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New forest resilience bond blazes a trail

Why it’s time to reroute urban deliveries and logistics

September 20, 2017 by  
Filed under Business, Green

Plus, four ways cities can collaborate with the corporate sector to set the destination.

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Why it’s time to reroute urban deliveries and logistics

Here’s concrete evidence that 10 MPG is possible for North American fleets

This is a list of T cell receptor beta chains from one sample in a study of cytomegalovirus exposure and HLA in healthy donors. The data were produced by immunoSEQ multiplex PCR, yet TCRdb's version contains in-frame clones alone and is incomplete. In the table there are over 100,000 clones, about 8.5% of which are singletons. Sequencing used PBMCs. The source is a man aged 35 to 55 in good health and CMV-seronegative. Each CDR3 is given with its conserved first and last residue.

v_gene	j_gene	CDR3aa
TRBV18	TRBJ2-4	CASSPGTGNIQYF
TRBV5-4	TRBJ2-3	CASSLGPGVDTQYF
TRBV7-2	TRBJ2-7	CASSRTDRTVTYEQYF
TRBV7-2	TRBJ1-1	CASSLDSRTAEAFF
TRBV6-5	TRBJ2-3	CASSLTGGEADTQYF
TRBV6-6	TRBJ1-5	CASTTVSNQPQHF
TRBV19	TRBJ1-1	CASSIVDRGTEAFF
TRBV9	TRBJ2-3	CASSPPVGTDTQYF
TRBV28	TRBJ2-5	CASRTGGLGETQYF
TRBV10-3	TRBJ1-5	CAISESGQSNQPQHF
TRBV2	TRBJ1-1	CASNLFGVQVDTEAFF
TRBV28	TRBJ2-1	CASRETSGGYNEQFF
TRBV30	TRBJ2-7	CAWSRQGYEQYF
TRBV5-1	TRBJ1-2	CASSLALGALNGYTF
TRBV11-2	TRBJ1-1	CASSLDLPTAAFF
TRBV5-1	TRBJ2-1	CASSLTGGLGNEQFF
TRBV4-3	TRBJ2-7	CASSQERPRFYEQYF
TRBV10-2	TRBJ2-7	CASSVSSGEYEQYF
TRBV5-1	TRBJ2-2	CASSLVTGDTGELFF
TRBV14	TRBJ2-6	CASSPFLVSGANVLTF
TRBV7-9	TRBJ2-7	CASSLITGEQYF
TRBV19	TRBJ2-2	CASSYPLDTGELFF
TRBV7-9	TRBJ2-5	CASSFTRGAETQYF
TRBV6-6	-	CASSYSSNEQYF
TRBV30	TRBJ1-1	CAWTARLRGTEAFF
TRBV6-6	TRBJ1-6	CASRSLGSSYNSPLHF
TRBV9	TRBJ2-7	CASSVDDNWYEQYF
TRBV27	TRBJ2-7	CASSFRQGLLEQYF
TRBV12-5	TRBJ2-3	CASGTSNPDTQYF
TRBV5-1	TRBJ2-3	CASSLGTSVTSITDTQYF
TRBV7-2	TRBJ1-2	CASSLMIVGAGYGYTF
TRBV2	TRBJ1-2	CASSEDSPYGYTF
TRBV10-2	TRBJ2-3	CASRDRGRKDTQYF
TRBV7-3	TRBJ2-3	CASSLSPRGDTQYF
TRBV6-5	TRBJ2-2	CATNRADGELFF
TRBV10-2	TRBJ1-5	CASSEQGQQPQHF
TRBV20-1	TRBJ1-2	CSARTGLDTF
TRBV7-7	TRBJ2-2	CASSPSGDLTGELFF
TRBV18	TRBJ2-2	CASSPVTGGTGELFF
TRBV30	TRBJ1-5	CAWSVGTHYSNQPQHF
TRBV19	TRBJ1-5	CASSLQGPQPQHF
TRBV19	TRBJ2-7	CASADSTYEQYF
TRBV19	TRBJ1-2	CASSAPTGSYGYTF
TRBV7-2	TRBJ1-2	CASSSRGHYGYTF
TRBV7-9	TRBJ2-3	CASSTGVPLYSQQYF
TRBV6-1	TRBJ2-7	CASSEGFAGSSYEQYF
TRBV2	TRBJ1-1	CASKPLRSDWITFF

September 20, 2017 by  
Filed under Business, Green

With technology retrofits, it’s possible to squeeze even more fuel efficiency out of trucks already on the road.

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Here’s concrete evidence that 10 MPG is possible for North American fleets

3 ways nanomaterials can combat pollution

September 20, 2017 by  
Filed under Business, Green

Researchers are looking to tiny materials to clean up huge problems in air, water and land.

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3 ways nanomaterials can combat pollution

Supervolcano in Italy is "becoming more dangerous" as magma builds beneath the surface

September 19, 2017 by  
Filed under Eco, Green